Avocado-Dark Chocolate Glazed Doughnuts


1 1/2 cups whole-wheat pastry flour (sifted)
3 Tbsp unsweetened Dutch-process cocoa powder
1 teaspoon baking powder
1 teaspoon baking soda
1/8 teaspoon salt
1 medium ripe avocado, mashed (about 1/2 cup)
1 large egg
1/2 cup sugar substitute
1 cup fat-free milk or unsweetened almond or soy milk
2 Tbsp canola oil
1 1/2 teaspoons pure vanilla extract
cooking spray


1/3 cup pure dark cacao (chopped)
1/2 medium ripe avocado, mashed (about 1/4 cup)
2 tablespoons fat-free milk or unsweetened almond or soy milk


2 Tbsp pistachio nuts (chopped, unsalted)


  1. Preheat the oven to 350°F.
  2. Using an electric mixer, beat the remaining 1/4 cup avocado into the cacao until very smooth. Beat in the remaining 2 tablespoons milk.
  3. Spread 1 tablespoon of glaze over the top of each doughnut. Sprinkle with the pistachios.
  4. In a large mixing bowl, stir together the flour, cocoa powder, baking powder, baking soda, and salt.
  5. In a separate large mixing bowl, using an electric mixer, beat together 1/2 cup avocado and the egg until smooth. Add the sugar substitute. Beat until the mixture is smooth and fluffy.
  6. Whisk in 1 cup milk, the oil, and vanilla until incorporated.
  7. Pour the avocado mixture into the flour mixture. Beat on low speed for 1 minute. Increase the speed to medium and beat until the ingredients are well combined. Use a spatula to stir in any of the dry mixture that remains on the sides or bottom of the bowl.
  8. Lightly spray a 12-cavity doughnut pan with cooking spray. Pour the batter into the wells, filling each three-fourths full (about 1/4 cup in each). Don’t cover the center hole.
  9. Bake for 13 to 16 minutes, or until a wooden toothpick inserted in the center comes out clean. Remove from the oven. Let cool slightly.
  10. Place a large wire rack on a large baking sheet. Turn out the doughnuts onto the rack.
  11. In a small bowl, microwave the cacao on 100 percent power (high) for 30 seconds. Remove from the microwave. Stir until fully melted. Add mashed avocado and milk. Mix well.
  12. Apply the glaze on top of the doughnuts and sprinkle chopped pistachio nuts on top before serving.

Makes 12 doughnuts.

Source: American Heart Association

Study: Antibiotics Destroy Immune Cells and Worsen Oral Infection

New research shows that the body’s own microbes are effective in maintaining immune cells and killing certain oral infections.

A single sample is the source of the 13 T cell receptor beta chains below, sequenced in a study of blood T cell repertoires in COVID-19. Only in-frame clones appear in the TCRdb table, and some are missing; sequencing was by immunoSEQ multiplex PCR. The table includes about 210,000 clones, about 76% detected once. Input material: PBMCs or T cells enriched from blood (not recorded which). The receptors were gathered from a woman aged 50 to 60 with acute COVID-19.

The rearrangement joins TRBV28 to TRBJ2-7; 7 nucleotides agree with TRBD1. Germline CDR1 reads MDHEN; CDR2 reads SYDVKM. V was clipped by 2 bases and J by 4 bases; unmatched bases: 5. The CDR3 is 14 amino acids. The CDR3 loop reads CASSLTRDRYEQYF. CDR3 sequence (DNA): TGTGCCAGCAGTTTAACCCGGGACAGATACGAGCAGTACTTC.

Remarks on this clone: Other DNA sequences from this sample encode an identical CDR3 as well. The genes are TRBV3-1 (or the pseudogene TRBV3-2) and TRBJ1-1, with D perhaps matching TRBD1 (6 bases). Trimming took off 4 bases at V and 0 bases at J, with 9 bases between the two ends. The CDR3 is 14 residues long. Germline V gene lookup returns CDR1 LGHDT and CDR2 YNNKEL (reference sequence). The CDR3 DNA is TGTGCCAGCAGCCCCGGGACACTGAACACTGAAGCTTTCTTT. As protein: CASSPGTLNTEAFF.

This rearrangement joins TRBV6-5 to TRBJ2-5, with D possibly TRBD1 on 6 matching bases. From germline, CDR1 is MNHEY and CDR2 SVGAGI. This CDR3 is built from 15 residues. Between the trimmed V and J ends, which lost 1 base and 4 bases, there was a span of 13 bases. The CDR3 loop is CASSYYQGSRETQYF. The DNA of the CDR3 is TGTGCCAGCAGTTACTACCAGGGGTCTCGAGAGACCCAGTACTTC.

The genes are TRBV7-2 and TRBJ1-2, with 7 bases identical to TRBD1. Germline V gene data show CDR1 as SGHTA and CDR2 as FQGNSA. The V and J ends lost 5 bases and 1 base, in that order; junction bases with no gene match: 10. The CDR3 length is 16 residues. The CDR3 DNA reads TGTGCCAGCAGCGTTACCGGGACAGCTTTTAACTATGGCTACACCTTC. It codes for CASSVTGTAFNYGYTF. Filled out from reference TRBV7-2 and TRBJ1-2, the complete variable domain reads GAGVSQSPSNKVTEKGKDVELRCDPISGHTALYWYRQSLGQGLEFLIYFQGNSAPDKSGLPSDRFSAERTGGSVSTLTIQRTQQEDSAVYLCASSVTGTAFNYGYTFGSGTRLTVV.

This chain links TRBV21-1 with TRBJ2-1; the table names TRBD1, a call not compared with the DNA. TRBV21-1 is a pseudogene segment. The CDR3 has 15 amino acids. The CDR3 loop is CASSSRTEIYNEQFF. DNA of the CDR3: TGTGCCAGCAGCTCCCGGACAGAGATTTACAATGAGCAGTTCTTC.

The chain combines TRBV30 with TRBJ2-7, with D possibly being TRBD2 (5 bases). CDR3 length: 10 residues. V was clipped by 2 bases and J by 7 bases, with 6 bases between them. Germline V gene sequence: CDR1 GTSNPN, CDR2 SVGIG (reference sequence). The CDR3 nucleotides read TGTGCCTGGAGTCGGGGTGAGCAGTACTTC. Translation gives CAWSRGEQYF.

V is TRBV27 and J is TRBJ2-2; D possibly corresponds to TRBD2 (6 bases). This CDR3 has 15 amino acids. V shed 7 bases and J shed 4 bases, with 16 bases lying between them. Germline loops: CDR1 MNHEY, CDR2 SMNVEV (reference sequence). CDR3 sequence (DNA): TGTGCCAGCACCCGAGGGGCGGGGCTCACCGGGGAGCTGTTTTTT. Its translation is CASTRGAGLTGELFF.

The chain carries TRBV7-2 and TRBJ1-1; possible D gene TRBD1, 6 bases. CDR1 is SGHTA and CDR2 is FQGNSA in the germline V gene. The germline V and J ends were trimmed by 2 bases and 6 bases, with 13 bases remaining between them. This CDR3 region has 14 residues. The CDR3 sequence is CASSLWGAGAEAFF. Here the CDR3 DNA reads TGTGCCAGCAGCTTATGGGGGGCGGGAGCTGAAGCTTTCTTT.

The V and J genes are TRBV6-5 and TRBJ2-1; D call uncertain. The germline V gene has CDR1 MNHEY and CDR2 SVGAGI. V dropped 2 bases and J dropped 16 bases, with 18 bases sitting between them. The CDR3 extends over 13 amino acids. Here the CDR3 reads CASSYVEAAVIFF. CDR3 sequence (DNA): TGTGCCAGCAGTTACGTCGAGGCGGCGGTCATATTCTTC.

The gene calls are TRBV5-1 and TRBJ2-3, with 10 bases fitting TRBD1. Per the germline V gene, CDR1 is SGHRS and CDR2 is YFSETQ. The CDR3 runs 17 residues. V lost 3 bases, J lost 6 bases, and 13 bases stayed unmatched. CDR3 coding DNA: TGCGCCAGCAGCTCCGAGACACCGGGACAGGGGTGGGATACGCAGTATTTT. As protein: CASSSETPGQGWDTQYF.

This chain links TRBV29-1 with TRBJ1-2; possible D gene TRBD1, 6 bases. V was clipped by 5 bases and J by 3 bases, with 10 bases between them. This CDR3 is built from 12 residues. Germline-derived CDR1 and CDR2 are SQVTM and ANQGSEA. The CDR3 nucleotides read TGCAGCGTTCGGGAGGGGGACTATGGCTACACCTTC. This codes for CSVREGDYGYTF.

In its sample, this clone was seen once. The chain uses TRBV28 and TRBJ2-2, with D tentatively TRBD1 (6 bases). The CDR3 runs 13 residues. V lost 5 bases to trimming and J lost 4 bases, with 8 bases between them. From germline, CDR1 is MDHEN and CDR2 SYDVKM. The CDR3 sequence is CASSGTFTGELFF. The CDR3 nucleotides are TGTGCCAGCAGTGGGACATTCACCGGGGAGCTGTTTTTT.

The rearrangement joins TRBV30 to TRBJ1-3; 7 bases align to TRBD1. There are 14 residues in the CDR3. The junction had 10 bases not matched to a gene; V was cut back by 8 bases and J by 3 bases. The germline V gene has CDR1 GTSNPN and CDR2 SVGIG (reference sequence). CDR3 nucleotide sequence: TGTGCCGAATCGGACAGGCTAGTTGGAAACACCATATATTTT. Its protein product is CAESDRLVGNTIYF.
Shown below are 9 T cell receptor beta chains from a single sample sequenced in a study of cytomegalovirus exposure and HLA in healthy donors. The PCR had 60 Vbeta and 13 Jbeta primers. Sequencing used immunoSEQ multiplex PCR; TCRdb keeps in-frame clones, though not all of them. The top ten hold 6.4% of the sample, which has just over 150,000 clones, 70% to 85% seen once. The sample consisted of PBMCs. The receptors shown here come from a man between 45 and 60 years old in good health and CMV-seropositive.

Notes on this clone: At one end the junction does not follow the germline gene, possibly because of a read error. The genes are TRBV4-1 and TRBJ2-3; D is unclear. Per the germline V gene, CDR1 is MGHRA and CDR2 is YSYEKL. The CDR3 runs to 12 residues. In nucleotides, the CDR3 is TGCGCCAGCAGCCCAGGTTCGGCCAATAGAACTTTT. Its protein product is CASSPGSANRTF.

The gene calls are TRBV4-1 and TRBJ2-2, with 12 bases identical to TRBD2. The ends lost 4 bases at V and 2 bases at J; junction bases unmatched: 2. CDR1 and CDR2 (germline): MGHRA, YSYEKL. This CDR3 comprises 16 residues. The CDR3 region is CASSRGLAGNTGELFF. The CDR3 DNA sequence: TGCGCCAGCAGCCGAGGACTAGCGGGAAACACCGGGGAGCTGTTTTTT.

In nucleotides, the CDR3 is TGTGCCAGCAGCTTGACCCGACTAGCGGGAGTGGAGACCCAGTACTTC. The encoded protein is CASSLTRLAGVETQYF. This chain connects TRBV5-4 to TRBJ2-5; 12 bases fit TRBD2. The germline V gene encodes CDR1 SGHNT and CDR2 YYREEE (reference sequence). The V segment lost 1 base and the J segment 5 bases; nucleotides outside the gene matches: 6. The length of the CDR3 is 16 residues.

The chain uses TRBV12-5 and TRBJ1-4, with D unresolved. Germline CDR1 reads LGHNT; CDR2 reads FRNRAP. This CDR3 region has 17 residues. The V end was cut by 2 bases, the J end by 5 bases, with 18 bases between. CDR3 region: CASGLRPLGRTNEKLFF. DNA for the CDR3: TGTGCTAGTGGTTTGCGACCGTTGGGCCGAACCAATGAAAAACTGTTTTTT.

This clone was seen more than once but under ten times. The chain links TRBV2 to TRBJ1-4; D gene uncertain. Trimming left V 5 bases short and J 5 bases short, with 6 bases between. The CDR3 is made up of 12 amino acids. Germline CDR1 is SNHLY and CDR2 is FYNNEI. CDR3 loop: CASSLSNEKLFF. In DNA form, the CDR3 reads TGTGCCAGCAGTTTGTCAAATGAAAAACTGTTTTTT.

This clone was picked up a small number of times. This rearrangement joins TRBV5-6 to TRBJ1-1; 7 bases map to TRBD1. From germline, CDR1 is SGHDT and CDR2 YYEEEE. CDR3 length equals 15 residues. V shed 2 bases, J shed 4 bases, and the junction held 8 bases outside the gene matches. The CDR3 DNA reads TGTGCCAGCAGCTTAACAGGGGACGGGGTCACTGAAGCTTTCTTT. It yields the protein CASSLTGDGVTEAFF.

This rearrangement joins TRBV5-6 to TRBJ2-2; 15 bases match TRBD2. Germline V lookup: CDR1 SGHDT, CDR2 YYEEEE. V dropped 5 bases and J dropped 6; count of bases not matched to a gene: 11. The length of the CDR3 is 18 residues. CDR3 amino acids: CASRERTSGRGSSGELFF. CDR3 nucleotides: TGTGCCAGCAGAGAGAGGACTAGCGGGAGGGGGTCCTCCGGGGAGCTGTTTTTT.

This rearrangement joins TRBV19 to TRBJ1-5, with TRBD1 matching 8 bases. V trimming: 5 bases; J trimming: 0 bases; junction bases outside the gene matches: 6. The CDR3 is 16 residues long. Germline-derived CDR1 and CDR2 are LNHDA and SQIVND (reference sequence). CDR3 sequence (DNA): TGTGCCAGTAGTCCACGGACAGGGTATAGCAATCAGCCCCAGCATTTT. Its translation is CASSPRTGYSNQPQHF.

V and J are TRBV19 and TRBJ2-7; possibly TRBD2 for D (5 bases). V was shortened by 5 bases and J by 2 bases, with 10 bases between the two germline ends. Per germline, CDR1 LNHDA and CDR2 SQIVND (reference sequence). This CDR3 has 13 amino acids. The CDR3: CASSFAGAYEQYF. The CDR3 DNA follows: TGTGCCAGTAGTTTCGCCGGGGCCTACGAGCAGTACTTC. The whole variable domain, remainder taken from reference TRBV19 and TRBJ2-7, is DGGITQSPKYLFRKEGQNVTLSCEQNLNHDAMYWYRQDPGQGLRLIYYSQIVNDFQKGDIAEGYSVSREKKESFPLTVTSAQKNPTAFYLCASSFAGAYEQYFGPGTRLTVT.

A team of Case Western Reserve University researchers found that antibiotics actually kill the “good” bacteria keeping infection and inflammation at bay.

Scientists have long known that overuse of antibiotics can do more harm than good. For example, overuse can cause antibiotic resistance. But research into this phenomenon in oral health was uncharted territory.

Pushpa Pandiyan, an assistant professor of biological sciences in the School of Dental Medicine, led a team of researchers to examine “resident” bacteria, their fatty acids and their effect on certain types of white blood cells that combat infections in the mouth. Specifically, researchers looked at the “short-term maintenance” of Tregs and Th-17 cells in fighting fungal infections, such as Candida, in a laboratory setting.

They found that those natural defenses were very effective in reducing infection and unwanted inflammation—and antibiotics can prevent such natural defenses.

Their work was recently published in Frontiers in Microbiology.

“We set out to find out what happens when you don’t have bacteria to fight a fungal infection,” Pandiyan said. “What we found was that antibiotics can kill short-chain fatty acids produced by body’s own good bacteria.

“We have good bacteria doing good work every day, why kill them?” Pandiyan added. “As is the case with many infections, if you leave them alone, they will leave on their own.

“Of course, antibiotics are still needed for life threatening infections. No question about that. Our bodies have many natural defenses that we shouldn’t meddle with,” she said.

However, needless overuse of antibiotics is not helpful, she said.